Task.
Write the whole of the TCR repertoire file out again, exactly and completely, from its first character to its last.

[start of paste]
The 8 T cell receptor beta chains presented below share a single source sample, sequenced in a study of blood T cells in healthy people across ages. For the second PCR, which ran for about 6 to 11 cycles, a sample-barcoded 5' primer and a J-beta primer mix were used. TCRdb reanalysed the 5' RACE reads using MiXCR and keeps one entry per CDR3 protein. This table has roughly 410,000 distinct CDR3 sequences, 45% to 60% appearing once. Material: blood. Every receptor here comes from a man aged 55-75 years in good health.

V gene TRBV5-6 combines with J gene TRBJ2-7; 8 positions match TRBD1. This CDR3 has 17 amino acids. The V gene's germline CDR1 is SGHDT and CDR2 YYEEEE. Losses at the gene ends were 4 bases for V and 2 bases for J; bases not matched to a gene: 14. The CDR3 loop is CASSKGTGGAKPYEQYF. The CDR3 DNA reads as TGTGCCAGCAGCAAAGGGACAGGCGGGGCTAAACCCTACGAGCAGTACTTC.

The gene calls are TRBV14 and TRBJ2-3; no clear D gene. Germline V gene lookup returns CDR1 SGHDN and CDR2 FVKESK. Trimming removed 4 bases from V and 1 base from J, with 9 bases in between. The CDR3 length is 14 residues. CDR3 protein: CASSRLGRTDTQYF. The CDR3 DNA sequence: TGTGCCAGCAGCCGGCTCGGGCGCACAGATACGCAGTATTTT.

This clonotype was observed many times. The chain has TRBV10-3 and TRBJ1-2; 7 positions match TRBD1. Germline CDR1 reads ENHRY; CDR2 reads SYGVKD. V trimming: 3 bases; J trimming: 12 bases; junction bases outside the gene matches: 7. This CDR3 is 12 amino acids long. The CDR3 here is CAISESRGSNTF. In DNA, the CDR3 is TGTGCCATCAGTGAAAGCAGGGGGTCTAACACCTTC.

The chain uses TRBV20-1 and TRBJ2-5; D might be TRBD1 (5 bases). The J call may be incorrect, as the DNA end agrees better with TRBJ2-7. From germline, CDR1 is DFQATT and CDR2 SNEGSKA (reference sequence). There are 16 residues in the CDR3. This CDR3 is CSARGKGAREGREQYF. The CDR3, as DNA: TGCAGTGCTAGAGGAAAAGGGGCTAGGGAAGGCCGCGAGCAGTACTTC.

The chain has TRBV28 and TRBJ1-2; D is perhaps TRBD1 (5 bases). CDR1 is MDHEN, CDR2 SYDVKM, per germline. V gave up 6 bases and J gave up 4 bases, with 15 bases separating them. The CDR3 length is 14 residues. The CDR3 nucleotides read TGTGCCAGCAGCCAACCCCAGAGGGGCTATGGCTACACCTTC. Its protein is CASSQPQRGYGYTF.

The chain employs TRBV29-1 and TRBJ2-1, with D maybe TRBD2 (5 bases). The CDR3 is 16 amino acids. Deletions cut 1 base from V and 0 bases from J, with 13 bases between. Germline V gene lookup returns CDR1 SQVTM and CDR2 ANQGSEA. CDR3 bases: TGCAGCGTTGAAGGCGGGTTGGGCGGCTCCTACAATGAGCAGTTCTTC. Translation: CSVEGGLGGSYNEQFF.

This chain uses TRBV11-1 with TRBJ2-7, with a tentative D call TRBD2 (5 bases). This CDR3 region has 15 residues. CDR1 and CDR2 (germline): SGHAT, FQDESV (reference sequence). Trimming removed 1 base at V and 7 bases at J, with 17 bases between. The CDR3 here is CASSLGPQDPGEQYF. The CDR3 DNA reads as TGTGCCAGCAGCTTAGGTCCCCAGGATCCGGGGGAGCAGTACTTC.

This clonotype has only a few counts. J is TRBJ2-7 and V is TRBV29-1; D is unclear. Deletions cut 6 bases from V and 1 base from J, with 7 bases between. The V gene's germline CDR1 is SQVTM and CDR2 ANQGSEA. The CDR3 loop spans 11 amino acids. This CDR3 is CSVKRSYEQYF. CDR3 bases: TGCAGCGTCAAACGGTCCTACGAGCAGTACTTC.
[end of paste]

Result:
The 8 T cell receptor beta chains presented below share a single source sample, sequenced in a study of blood T cells in healthy people across ages. For the second PCR, which ran for about 6 to 11 cycles, a sample-barcoded 5' primer and a J-beta primer mix were used. TCRdb reanalysed the 5' RACE reads using MiXCR and keeps one entry per CDR3 protein. This table has roughly 410,000 distinct CDR3 sequences, 45% to 60% appearing once. Material: blood. Every receptor here comes from a man aged 55-75 years in good health.

V gene TRBV5-6 combines with J gene TRBJ2-7; 8 positions match TRBD1. This CDR3 has 17 amino acids. The V gene's germline CDR1 is SGHDT and CDR2 YYEEEE. Losses at the gene ends were 4 bases for V and 2 bases for J; bases not matched to a gene: 14. The CDR3 loop is CASSKGTGGAKPYEQYF. The CDR3 DNA reads as TGTGCCAGCAGCAAAGGGACAGGCGGGGCTAAACCCTACGAGCAGTACTTC.

The gene calls are TRBV14 and TRBJ2-3; no clear D gene. Germline V gene lookup returns CDR1 SGHDN and CDR2 FVKESK. Trimming removed 4 bases from V and 1 base from J, with 9 bases in between. The CDR3 length is 14 residues. CDR3 protein: CASSRLGRTDTQYF. The CDR3 DNA sequence: TGTGCCAGCAGCCGGCTCGGGCGCACAGATACGCAGTATTTT.

This clonotype was observed many times. The chain has TRBV10-3 and TRBJ1-2; 7 positions match TRBD1. Germline CDR1 reads ENHRY; CDR2 reads SYGVKD. V trimming: 3 bases; J trimming: 12 bases; junction bases outside the gene matches: 7. This CDR3 is 12 amino acids long. The CDR3 here is CAISESRGSNTF. In DNA, the CDR3 is TGTGCCATCAGTGAAAGCAGGGGGTCTAACACCTTC.

The chain uses TRBV20-1 and TRBJ2-5; D might be TRBD1 (5 bases). The J call may be incorrect, as the DNA end agrees better with TRBJ2-7. From germline, CDR1 is DFQATT and CDR2 SNEGSKA (reference sequence). There are 16 residues in the CDR3. This CDR3 is CSARGKGAREGREQYF. The CDR3, as DNA: TGCAGTGCTAGAGGAAAAGGGGCTAGGGAAGGCCGCGAGCAGTACTTC.

The chain has TRBV28 and TRBJ1-2; D is perhaps TRBD1 (5 bases). CDR1 is MDHEN, CDR2 SYDVKM, per germline. V gave up 6 bases and J gave up 4 bases, with 15 bases separating them. The CDR3 length is 14 residues. The CDR3 nucleotides read TGTGCCAGCAGCCAACCCCAGAGGGGCTATGGCTACACCTTC. Its protein is CASSQPQRGYGYTF.

The chain employs TRBV29-1 and TRBJ2-1, with D maybe TRBD2 (5 bases). The CDR3 is 16 amino acids. Deletions cut 1 base from V and 0 bases from J, with 13 bases between. Germline V gene lookup returns CDR1 SQVTM and CDR2 ANQGSEA. CDR3 bases: TGCAGCGTTGAAGGCGGGTTGGGCGGCTCCTACAATGAGCAGTTCTTC. Translation: CSVEGGLGGSYNEQFF.

This chain uses TRBV11-1 with TRBJ2-7, with a tentative D call TRBD2 (5 bases). This CDR3 region has 15 residues. CDR1 and CDR2 (germline): SGHAT, FQDESV (reference sequence). Trimming removed 1 base at V and 7 bases at J, with 17 bases between. The CDR3 here is CASSLGPQDPGEQYF. The CDR3 DNA reads as TGTGCCAGCAGCTTAGGTCCCCAGGATCCGGGGGAGCAGTACTTC.

This clonotype has only a few counts. J is TRBJ2-7 and V is TRBV29-1; D is unclear. Deletions cut 6 bases from V and 1 base from J, with 7 bases between. The V gene's germline CDR1 is SQVTM and CDR2 ANQGSEA. The CDR3 loop spans 11 amino acids. This CDR3 is CSVKRSYEQYF. CDR3 bases: TGCAGCGTCAAACGGTCCTACGAGCAGTACTTC.